But as Olympic athletes go, Milo was apparently one of them, with a win in boys’ wrestling and then five men’s wrestling titles. Apparently he was beaten at his seventh Olympics by a young wrestler who’d developed a style of “arm’s length” wrestling. My love and I aren’t sure exactly what that style is. It makes it sound like he was beaten by slap-fighting. I’m not surprised he didn’t return to the games after being beaten by that; I wouldn’t blame him if he died of embarrassment. But maybe I’m reading it wrong. Maybe he was bested by an opponent who stood at arm’s length and held out his arms and kept pointing out “I’m not touching you” until Milo stormed off in disgust. Again, I wouldn’t fault him for not returning with something to foil this tactic, like, telling his opponent’s moms on them.

But being unable to believe the slapping and not-touching in the Olympics was the least of his accomplishments. Apparently he was a military leader who convinced the Crotoniates to lead an army to defend the Sybarites against Telys, tyrant of Sybaris. Now to be fair, by which I mean dismissive, that’s just the sort of thing you did in those days. You just weren’t part of Ancient Greek society unless you were setting up a tyrant or overthrowing a tyrant. And it was important to cities, too. Not getting the occasional tyrant to be overthrown marked a city as the seriously hick part of the Peloponnese, the way you today might look askance at a metro region that can’t even get an Arena Football team. Some up-and-coming cities would rent out a battlefield and set up themselves while overthrowing them and put themselves on the map that way.

But not everyone did this work in style; according to Didorus, and if you can’t trust him who can you trust, said he lead the Crotonites into battle while draped in a lion’s skin, wielding a club in a Hercules-like manner, and wearing his Olympic crowns. The lion skin I don’t wonder about, but: his crowns? All five of them? How? I know they weren’t, like, the crowns the Queen of Britain wears — remember, Pythagoras of Samos and the ancient Greeks lived literally more than three centuries before Queen Elizabeth II — and were more kind of wreaths of flowers of the kind you wear when you’re a charming bride. But that’s still, five. Put five crowns of anything on your head and you’re going to have them flying off all the time, unless you keep one hand clinging to your scalp so as to maintain some semblance of balance. It’s got to throw off his club-wielding. This is the price for not being able to pick just one crown.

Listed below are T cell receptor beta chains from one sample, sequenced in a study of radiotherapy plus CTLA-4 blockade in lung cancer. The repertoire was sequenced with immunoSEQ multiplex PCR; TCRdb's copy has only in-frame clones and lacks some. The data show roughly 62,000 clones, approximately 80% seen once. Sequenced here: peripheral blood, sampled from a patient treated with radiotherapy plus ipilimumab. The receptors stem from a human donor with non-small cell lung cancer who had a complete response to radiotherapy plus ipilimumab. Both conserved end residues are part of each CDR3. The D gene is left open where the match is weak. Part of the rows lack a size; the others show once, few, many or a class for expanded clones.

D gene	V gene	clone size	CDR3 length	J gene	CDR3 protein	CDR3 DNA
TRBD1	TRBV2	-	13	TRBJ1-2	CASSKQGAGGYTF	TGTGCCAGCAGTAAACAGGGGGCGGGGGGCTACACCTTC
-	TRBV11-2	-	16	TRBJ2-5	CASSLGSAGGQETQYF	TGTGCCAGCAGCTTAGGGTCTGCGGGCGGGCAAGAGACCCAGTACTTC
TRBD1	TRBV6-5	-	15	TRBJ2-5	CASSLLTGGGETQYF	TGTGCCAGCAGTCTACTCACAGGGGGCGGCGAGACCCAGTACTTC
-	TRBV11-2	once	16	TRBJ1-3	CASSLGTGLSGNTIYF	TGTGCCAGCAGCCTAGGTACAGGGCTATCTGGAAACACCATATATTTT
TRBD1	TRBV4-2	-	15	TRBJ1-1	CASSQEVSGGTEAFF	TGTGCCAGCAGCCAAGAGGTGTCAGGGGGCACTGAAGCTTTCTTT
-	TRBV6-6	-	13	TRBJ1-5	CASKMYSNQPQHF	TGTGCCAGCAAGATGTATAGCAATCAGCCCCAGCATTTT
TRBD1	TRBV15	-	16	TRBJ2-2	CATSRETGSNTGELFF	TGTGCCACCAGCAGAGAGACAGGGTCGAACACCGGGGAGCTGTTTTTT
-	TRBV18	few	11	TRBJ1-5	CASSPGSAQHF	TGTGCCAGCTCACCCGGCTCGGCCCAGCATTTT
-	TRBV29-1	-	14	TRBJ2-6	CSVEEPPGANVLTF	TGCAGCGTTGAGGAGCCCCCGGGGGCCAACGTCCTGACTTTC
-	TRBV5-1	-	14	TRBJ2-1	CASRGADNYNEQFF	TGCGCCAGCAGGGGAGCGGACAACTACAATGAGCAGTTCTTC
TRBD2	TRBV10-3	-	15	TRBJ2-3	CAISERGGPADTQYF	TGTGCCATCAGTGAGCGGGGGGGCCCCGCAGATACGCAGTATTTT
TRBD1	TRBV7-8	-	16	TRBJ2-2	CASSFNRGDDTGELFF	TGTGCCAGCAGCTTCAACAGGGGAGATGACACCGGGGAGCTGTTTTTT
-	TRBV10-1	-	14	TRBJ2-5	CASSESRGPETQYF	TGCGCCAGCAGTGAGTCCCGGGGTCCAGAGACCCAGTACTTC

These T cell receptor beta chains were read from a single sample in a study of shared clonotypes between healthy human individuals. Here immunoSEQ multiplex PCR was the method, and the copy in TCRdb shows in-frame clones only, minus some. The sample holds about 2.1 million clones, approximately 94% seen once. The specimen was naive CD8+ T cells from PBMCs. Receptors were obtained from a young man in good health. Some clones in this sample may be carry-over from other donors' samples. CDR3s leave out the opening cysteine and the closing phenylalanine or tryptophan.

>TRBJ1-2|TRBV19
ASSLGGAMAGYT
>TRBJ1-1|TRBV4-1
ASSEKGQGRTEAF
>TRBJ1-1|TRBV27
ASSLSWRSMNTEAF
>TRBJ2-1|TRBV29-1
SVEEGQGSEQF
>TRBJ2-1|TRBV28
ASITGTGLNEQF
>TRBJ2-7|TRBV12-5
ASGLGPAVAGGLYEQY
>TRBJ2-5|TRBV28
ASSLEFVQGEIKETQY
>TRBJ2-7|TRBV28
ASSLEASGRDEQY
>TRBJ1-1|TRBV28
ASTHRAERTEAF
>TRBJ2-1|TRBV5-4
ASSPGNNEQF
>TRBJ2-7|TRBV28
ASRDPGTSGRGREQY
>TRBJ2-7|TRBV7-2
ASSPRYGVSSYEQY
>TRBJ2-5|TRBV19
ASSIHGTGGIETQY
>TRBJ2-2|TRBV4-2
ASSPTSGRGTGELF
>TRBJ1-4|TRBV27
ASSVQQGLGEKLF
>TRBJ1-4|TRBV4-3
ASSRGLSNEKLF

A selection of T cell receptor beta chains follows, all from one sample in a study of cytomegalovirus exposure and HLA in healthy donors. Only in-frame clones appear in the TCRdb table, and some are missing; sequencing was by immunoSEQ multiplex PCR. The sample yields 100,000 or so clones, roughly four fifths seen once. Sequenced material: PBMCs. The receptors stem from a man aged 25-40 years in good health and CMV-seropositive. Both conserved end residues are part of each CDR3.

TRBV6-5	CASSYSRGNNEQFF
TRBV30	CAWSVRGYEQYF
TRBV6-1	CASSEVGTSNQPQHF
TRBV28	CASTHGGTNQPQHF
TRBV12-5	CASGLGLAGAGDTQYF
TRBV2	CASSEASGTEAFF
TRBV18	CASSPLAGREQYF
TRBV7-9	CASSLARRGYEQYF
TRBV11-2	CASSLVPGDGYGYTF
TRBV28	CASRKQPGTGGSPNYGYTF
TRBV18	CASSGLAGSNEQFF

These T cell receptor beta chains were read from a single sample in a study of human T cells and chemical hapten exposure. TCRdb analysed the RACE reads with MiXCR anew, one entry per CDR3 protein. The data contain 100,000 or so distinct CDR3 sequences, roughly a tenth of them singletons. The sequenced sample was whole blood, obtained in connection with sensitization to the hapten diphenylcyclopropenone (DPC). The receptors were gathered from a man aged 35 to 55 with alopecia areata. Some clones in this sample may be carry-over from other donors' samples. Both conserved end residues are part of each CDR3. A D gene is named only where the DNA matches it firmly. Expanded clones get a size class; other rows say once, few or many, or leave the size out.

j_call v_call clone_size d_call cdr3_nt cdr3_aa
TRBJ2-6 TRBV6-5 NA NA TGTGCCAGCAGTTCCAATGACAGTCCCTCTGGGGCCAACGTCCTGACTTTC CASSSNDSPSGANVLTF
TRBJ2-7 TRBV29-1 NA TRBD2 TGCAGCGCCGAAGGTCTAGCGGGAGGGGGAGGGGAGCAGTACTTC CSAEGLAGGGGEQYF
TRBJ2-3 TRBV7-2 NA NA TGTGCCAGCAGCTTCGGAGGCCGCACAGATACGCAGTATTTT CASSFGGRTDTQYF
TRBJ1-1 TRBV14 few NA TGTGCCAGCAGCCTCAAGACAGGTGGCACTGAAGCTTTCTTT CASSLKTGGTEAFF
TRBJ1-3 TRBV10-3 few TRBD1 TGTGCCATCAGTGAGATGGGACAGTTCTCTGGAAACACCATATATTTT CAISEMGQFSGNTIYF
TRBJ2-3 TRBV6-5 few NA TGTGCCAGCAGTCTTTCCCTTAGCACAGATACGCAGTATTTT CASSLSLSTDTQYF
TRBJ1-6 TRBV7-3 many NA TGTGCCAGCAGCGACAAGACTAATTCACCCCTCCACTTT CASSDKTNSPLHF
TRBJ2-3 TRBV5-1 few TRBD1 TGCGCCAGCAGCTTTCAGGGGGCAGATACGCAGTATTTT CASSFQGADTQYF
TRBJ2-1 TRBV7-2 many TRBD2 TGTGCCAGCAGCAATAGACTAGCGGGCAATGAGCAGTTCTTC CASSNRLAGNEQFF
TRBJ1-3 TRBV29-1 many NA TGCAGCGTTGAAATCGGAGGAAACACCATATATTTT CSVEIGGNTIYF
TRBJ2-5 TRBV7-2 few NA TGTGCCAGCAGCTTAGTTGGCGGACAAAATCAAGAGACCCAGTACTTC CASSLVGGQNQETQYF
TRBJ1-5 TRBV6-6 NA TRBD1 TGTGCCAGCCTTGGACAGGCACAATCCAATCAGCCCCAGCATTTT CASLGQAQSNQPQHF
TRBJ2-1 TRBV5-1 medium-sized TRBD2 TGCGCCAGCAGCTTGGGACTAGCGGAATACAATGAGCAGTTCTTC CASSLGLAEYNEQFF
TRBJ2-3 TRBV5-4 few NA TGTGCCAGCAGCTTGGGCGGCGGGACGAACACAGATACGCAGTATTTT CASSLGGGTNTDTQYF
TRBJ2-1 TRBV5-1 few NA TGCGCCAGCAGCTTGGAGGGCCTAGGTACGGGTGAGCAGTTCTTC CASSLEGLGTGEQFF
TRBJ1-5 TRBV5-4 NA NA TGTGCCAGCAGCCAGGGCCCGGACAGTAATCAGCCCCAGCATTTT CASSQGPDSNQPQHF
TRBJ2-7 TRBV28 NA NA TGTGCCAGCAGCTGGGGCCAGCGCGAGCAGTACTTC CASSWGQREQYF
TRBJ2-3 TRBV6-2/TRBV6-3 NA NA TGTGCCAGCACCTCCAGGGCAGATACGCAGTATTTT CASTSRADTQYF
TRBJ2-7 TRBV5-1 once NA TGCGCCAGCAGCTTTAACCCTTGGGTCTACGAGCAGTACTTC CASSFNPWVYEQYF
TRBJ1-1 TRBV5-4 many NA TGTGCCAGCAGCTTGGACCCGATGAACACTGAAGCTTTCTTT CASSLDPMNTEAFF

Of course, who says he wore them all on his head? Maybe he put one on his head, and one on each arm, and one around each thigh? That would be quite practical as long as he didn’t have to share a tight seat, such as on a roller coaster, with someone. But why would he? Chairs wouldn’t be invented for dozens of years until after his death, the date of which is not actually known.

According to further legend, he died when he attempted to split a tree down the middle with his bare hands, which got stuck, which sounds like a worse way to die than just “of embarrassment following an Olympic slap-fighting loss”. But apparently while his hands were stuck he was set upon by wolves, who ate him, which raises a further question: what, he couldn’t tear some wolves limb-from-limb using just his feet? There is a painting by Joseph-Benoit Suvée (1743 – 1807) which purports to show Milo at his wolf-induced death, arguably fighting off the wolves with his feet, although it really looks to me more like he’s working on advanced belly rubs. I have to point out that there’s little evidence Suvée ever met Milo and none that he interviewed any of the wolves involved.

There’s much more to the legend of Milo of Croton, of course, and I may come back to it, but for now I think it fair to say: Ancient Greece. Like, what the heck, guys? You know?